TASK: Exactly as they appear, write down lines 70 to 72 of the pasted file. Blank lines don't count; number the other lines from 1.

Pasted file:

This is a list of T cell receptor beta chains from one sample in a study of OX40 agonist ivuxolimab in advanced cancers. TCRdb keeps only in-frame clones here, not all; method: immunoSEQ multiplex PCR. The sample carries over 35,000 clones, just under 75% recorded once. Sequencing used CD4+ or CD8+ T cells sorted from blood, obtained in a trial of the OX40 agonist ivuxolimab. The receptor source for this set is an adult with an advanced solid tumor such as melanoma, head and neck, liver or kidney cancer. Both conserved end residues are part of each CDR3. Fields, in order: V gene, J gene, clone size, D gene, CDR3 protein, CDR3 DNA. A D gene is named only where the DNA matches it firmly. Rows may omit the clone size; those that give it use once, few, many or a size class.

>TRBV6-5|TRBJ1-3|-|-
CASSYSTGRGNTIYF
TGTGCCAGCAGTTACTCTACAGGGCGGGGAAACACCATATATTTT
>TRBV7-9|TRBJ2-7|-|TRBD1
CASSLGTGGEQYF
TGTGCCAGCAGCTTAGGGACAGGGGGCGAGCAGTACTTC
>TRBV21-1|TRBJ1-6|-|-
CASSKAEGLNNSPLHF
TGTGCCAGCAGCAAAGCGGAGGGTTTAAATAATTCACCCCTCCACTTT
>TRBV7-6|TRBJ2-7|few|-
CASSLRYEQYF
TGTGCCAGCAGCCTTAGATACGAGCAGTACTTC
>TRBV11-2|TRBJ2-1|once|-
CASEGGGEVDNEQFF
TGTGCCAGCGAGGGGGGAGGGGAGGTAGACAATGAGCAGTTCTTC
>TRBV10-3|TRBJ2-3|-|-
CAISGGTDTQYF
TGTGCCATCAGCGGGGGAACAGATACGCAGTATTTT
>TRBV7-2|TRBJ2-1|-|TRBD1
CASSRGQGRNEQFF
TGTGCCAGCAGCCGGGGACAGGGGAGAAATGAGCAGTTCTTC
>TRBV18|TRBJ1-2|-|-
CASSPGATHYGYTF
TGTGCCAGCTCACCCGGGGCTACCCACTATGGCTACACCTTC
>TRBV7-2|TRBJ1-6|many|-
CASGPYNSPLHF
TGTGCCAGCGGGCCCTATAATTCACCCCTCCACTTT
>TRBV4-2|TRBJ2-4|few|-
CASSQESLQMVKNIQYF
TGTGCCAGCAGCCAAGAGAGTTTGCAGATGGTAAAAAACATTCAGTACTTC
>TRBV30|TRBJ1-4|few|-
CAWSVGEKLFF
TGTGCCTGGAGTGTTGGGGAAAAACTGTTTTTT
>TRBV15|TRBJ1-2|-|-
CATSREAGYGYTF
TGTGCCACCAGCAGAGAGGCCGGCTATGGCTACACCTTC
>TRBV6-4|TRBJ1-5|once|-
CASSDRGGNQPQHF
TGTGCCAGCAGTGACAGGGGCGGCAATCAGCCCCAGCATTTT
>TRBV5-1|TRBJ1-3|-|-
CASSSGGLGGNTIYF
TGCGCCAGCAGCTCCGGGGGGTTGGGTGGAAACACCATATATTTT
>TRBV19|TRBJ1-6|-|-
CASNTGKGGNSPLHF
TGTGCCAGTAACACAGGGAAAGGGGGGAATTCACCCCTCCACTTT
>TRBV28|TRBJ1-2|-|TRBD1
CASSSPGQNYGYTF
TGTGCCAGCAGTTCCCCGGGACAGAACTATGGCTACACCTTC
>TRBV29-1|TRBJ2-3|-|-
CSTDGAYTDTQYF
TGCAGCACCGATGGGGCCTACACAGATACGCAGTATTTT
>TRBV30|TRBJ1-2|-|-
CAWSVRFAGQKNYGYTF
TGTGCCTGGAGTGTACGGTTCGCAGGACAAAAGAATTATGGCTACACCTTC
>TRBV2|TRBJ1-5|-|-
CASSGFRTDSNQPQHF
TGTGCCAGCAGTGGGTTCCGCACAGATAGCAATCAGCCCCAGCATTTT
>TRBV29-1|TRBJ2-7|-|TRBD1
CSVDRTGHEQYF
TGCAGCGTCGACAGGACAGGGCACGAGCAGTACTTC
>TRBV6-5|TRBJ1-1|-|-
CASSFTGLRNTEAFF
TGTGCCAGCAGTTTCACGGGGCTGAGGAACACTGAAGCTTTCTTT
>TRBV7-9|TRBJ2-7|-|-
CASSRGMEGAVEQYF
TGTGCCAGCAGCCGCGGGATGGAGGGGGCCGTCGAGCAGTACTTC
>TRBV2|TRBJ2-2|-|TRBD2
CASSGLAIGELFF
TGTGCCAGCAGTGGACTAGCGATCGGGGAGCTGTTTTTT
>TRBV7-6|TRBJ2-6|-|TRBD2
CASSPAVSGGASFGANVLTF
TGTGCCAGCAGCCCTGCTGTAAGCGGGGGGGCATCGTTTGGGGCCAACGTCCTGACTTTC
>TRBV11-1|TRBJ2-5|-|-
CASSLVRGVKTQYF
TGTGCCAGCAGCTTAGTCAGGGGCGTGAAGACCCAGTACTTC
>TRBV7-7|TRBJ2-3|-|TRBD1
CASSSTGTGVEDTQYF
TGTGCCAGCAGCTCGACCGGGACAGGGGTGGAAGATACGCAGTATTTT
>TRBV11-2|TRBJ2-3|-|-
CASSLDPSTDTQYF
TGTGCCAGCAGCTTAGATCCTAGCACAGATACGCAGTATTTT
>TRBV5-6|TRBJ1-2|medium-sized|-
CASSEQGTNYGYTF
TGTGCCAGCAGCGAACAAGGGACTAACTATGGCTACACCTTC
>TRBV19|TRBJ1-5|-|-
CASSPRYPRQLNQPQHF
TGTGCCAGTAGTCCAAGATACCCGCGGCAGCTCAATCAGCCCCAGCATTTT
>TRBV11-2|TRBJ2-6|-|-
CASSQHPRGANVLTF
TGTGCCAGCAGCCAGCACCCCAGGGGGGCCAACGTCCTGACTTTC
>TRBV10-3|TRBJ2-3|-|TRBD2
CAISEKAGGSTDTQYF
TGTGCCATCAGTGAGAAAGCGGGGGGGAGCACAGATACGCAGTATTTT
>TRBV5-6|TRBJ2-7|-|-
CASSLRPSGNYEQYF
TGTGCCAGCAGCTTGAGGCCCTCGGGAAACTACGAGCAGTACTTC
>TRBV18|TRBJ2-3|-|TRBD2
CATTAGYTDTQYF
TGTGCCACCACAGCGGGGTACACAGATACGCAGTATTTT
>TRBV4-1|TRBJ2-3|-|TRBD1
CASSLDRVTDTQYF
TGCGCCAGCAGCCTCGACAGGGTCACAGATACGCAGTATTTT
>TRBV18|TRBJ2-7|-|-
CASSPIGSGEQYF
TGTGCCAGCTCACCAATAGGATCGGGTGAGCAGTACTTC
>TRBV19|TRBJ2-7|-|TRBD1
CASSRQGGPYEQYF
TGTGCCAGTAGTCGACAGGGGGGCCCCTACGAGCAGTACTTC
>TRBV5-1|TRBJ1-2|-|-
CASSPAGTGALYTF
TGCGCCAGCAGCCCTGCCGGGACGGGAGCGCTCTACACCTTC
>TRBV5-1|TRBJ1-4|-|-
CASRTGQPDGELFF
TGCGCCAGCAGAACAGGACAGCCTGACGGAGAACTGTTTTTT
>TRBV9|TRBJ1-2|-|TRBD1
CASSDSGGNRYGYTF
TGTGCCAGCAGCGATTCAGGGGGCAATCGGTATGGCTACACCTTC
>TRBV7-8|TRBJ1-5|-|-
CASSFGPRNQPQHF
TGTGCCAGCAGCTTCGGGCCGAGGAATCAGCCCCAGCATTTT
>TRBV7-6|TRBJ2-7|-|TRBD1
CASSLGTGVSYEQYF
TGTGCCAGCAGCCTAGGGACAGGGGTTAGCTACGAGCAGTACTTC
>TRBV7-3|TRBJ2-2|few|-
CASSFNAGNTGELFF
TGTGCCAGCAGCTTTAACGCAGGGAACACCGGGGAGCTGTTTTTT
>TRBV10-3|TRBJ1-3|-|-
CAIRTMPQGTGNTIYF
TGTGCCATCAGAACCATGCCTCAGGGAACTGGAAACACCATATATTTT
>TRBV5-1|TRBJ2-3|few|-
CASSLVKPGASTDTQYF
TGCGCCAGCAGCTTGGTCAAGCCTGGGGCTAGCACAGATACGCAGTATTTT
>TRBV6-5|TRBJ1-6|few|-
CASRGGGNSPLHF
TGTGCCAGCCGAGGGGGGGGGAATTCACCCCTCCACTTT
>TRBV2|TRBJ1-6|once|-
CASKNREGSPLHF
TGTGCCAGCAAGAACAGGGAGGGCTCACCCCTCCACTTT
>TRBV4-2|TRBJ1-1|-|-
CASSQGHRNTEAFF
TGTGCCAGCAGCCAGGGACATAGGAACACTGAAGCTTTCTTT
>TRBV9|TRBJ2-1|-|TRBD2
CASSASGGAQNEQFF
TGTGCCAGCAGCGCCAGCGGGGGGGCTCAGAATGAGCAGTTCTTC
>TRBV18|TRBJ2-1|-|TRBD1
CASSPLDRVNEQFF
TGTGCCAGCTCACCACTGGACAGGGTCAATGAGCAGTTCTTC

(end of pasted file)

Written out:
TGTGCCAGCAGTGGACTAGCGATCGGGGAGCTGTTTTTT
>TRBV7-6|TRBJ2-6|-|TRBD2
CASSPAVSGGASFGANVLTF